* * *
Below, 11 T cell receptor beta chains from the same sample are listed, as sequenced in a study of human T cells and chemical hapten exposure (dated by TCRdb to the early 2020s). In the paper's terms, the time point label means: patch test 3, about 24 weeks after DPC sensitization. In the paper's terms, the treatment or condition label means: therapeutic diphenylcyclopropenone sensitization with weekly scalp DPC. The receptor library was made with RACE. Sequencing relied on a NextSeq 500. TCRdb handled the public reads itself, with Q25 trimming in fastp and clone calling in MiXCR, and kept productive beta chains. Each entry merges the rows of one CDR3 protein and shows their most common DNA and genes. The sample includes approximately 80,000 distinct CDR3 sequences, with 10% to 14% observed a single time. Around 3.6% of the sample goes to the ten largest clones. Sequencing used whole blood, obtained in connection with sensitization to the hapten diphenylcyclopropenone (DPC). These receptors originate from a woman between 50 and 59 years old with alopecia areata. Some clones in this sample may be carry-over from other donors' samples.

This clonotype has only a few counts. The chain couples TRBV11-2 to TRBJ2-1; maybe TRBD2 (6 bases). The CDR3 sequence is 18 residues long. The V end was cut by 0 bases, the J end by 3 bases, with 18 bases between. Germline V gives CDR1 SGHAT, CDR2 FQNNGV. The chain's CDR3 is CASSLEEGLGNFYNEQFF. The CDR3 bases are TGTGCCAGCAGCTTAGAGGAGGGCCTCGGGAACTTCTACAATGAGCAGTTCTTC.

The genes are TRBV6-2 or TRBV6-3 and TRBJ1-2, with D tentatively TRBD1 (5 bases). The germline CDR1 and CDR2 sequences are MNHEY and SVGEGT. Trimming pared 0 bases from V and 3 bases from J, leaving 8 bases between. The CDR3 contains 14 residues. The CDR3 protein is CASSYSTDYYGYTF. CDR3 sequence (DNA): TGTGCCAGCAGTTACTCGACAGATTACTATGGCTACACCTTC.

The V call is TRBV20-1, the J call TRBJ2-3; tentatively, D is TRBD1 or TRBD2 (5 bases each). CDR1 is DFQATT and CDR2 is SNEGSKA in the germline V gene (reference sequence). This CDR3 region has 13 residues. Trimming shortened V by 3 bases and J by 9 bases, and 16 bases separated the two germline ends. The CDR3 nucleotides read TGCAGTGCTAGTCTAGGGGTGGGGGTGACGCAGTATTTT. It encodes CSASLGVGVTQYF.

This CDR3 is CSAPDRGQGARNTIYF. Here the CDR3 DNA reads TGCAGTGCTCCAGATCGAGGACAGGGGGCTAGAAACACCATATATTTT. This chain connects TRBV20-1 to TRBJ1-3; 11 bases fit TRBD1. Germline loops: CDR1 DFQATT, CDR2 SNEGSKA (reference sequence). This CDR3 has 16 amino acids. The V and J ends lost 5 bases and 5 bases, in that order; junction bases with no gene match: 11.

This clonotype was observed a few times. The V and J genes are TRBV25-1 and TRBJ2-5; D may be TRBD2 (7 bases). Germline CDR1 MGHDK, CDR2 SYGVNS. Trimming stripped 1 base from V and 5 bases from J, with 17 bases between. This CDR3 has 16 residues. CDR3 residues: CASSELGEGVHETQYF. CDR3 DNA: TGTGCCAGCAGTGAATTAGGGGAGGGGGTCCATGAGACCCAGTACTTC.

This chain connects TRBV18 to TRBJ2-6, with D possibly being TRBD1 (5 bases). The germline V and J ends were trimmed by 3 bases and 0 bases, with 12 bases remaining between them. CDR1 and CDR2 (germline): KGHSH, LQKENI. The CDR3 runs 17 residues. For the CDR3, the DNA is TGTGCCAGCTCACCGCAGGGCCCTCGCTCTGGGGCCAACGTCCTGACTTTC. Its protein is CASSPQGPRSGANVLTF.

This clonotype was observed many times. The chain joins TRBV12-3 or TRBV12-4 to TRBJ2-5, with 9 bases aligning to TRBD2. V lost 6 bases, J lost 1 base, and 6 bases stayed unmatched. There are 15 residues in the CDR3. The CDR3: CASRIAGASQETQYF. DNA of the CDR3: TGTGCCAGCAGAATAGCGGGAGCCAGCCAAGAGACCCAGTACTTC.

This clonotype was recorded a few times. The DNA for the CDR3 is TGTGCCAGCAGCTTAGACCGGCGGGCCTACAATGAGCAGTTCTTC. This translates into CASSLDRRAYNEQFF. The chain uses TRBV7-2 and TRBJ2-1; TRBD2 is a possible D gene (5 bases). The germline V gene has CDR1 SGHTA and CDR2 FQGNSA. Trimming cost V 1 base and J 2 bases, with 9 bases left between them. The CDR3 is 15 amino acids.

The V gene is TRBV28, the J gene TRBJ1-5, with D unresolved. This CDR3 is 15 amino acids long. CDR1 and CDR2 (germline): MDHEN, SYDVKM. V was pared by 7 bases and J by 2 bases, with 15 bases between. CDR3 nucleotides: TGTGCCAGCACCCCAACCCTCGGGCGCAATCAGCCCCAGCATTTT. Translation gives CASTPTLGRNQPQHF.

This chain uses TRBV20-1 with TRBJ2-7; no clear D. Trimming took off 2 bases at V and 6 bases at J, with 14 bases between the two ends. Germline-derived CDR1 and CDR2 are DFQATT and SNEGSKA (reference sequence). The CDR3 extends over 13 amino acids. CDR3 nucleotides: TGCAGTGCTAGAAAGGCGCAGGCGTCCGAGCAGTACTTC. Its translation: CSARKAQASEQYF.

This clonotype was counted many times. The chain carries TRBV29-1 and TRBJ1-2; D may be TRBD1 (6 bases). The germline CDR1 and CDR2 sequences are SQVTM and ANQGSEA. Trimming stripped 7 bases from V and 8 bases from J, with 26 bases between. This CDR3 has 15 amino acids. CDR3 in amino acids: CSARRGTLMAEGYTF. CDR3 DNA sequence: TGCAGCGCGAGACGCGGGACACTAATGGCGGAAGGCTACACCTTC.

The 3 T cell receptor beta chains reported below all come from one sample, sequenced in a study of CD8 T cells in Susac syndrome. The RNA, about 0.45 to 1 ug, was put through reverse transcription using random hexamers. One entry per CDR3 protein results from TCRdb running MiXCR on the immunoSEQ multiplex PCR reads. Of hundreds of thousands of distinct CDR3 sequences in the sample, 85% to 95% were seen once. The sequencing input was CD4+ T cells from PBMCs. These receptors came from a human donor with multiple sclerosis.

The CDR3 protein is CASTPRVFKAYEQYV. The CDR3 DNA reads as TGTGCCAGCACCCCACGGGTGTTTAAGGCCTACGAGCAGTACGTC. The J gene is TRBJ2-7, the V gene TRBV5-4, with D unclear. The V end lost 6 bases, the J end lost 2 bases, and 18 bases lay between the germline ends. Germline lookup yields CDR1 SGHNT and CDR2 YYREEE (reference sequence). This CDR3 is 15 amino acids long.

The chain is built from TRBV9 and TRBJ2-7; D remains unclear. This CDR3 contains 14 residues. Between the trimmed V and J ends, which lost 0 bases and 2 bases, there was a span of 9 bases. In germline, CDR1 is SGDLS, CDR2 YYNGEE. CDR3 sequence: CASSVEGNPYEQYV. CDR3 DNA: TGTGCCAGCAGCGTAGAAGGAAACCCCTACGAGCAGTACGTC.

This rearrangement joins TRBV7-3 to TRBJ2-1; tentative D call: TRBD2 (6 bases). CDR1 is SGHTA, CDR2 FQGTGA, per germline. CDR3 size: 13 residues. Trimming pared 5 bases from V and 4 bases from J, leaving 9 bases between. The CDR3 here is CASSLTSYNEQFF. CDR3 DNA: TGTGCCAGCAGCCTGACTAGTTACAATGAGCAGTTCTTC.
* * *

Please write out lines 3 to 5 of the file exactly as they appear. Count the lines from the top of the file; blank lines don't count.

The genes are TRBV6-2 or TRBV6-3 and TRBJ1-2, with D tentatively TRBD1 (5 bases). The germline CDR1 and CDR2 sequences are MNHEY and SVGEGT. Trimming pared 0 bases from V and 3 bases from J, leaving 8 bases between. The CDR3 contains 14 residues. The CDR3 protein is CASSYSTDYYGYTF. CDR3 sequence (DNA): TGTGCCAGCAGTTACTCGACAGATTACTATGGCTACACCTTC.

The V call is TRBV20-1, the J call TRBJ2-3; tentatively, D is TRBD1 or TRBD2 (5 bases each). CDR1 is DFQATT and CDR2 is SNEGSKA in the germline V gene (reference sequence). This CDR3 region has 13 residues. Trimming shortened V by 3 bases and J by 9 bases, and 16 bases separated the two germline ends. The CDR3 nucleotides read TGCAGTGCTAGTCTAGGGGTGGGGGTGACGCAGTATTTT. It encodes CSASLGVGVTQYF.

This CDR3 is CSAPDRGQGARNTIYF. Here the CDR3 DNA reads TGCAGTGCTCCAGATCGAGGACAGGGGGCTAGAAACACCATATATTTT. This chain connects TRBV20-1 to TRBJ1-3; 11 bases fit TRBD1. Germline loops: CDR1 DFQATT, CDR2 SNEGSKA (reference sequence). This CDR3 has 16 amino acids. The V and J ends lost 5 bases and 5 bases, in that order; junction bases with no gene match: 11.